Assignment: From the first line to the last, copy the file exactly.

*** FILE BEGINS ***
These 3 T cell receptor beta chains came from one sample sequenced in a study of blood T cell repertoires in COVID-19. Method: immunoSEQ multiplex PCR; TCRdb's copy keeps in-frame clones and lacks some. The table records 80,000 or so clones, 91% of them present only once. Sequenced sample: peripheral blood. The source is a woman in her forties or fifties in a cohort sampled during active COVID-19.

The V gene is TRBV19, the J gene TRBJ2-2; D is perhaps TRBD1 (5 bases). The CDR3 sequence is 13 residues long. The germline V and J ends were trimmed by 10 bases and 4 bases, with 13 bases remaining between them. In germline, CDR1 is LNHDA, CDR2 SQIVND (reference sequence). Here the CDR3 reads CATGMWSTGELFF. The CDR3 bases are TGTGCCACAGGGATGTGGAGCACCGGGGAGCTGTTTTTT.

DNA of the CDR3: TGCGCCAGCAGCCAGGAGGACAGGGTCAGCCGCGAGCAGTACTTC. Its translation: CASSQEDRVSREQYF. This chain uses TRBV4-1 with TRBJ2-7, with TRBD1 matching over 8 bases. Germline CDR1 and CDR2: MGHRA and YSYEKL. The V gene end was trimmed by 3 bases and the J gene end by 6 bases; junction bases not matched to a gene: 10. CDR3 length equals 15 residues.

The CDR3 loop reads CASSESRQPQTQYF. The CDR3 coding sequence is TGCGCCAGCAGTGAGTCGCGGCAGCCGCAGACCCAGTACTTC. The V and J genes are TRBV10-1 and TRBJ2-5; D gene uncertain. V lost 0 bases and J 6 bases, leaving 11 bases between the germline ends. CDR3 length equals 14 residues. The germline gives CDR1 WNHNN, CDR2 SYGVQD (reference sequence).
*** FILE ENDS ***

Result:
These 3 T cell receptor beta chains came from one sample sequenced in a study of blood T cell repertoires in COVID-19. Method: immunoSEQ multiplex PCR; TCRdb's copy keeps in-frame clones and lacks some. The table records 80,000 or so clones, 91% of them present only once. Sequenced sample: peripheral blood. The source is a woman in her forties or fifties in a cohort sampled during active COVID-19.

The V gene is TRBV19, the J gene TRBJ2-2; D is perhaps TRBD1 (5 bases). The CDR3 sequence is 13 residues long. The germline V and J ends were trimmed by 10 bases and 4 bases, with 13 bases remaining between them. In germline, CDR1 is LNHDA, CDR2 SQIVND (reference sequence). Here the CDR3 reads CATGMWSTGELFF. The CDR3 bases are TGTGCCACAGGGATGTGGAGCACCGGGGAGCTGTTTTTT.

DNA of the CDR3: TGCGCCAGCAGCCAGGAGGACAGGGTCAGCCGCGAGCAGTACTTC. Its translation: CASSQEDRVSREQYF. This chain uses TRBV4-1 with TRBJ2-7, with TRBD1 matching over 8 bases. Germline CDR1 and CDR2: MGHRA and YSYEKL. The V gene end was trimmed by 3 bases and the J gene end by 6 bases; junction bases not matched to a gene: 10. CDR3 length equals 15 residues.

The CDR3 loop reads CASSESRQPQTQYF. The CDR3 coding sequence is TGCGCCAGCAGTGAGTCGCGGCAGCCGCAGACCCAGTACTTC. The V and J genes are TRBV10-1 and TRBJ2-5; D gene uncertain. V lost 0 bases and J 6 bases, leaving 11 bases between the germline ends. CDR3 length equals 14 residues. The germline gives CDR1 WNHNN, CDR2 SYGVQD (reference sequence).